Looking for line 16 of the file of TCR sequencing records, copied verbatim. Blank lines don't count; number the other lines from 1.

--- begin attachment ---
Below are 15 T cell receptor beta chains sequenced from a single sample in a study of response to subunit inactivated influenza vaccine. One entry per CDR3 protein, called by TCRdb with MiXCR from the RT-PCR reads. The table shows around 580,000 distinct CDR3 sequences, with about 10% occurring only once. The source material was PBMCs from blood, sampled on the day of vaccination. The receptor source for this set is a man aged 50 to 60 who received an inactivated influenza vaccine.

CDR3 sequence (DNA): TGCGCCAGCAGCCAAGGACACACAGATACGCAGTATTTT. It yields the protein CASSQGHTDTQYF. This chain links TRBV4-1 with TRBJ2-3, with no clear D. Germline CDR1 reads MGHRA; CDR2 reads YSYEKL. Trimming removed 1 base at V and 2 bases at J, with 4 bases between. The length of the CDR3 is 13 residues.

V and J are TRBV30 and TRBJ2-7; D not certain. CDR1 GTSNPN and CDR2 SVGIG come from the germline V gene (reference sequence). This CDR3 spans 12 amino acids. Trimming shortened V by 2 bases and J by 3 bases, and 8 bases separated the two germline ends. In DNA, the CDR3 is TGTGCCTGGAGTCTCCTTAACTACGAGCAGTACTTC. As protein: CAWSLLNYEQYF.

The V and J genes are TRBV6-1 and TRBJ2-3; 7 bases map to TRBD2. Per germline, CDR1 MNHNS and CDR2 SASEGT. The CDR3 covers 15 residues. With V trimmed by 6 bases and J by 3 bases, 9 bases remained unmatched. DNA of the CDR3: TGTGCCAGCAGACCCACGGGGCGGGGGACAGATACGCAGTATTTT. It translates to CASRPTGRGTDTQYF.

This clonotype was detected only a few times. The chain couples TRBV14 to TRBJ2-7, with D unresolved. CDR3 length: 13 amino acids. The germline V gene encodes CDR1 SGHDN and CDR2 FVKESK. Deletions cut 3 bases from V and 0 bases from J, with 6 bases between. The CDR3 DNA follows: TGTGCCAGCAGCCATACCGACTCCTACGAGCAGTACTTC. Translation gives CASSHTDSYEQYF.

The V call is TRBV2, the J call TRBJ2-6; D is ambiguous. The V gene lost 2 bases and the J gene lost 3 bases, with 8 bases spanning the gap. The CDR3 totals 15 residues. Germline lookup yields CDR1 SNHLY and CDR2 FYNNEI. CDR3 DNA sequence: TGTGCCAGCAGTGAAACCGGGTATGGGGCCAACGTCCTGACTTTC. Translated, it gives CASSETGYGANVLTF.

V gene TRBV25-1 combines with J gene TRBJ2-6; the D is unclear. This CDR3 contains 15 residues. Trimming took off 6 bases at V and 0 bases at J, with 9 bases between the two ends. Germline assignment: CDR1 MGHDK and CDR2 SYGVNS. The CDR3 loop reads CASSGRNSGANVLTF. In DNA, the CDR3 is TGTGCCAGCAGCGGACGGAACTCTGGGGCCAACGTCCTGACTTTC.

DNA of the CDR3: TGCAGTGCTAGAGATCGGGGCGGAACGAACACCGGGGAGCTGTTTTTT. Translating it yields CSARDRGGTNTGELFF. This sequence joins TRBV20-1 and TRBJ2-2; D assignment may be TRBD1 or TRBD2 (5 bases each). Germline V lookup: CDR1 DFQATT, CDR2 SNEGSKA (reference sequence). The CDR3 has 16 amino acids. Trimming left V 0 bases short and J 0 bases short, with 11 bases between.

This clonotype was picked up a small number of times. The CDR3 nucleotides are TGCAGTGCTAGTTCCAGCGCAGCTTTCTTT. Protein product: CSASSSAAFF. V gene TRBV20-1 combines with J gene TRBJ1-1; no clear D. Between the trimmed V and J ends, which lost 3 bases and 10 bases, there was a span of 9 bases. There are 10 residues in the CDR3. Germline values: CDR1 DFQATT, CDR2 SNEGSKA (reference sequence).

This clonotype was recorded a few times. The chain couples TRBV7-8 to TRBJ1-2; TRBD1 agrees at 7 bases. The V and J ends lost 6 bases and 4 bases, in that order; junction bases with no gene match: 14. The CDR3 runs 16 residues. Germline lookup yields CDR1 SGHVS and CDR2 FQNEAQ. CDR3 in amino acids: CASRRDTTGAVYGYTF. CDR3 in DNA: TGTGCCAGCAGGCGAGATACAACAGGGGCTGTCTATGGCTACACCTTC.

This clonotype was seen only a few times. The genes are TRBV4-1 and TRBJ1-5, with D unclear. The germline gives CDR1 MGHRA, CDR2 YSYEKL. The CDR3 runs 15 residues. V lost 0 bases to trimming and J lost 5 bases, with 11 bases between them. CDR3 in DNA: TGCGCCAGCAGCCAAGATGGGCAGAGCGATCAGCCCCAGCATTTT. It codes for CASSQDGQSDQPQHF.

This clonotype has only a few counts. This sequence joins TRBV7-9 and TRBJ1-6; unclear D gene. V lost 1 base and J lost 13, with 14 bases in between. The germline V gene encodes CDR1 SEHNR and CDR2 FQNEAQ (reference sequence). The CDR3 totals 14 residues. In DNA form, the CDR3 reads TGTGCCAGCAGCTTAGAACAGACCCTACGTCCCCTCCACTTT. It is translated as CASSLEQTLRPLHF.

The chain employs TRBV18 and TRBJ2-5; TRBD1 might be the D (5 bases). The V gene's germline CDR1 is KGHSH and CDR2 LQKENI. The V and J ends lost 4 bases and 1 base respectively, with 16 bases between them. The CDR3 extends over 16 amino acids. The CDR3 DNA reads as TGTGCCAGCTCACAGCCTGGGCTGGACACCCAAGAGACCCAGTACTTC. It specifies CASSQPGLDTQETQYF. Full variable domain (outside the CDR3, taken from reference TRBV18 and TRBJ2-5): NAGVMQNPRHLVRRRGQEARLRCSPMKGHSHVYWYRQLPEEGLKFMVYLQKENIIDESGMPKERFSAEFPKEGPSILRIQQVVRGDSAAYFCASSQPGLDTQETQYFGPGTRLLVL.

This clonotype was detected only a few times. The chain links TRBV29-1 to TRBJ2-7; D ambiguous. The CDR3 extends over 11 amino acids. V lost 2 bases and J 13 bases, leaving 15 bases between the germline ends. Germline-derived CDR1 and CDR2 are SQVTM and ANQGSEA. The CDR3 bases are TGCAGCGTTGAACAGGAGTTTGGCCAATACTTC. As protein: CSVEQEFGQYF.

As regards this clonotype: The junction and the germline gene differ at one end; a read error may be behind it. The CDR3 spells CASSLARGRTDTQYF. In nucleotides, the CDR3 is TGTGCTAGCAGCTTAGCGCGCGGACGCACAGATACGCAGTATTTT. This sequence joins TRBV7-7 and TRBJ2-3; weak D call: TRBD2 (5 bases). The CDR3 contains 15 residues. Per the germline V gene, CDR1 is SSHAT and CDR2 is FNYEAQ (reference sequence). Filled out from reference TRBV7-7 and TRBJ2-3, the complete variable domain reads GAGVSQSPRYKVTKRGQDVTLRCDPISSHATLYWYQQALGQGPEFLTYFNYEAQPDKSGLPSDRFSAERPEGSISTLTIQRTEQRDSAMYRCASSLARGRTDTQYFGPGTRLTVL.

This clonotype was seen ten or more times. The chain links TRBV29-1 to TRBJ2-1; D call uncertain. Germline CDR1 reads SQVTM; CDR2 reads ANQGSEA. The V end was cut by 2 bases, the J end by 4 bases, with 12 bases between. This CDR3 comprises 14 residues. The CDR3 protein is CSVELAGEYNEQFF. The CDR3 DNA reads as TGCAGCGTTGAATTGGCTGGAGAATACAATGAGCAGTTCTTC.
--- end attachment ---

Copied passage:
This clonotype was seen ten or more times. The chain links TRBV29-1 to TRBJ2-1; D call uncertain. Germline CDR1 reads SQVTM; CDR2 reads ANQGSEA. The V end was cut by 2 bases, the J end by 4 bases, with 12 bases between. This CDR3 comprises 14 residues. The CDR3 protein is CSVELAGEYNEQFF. The CDR3 DNA reads as TGCAGCGTTGAATTGGCTGGAGAATACAATGAGCAGTTCTTC.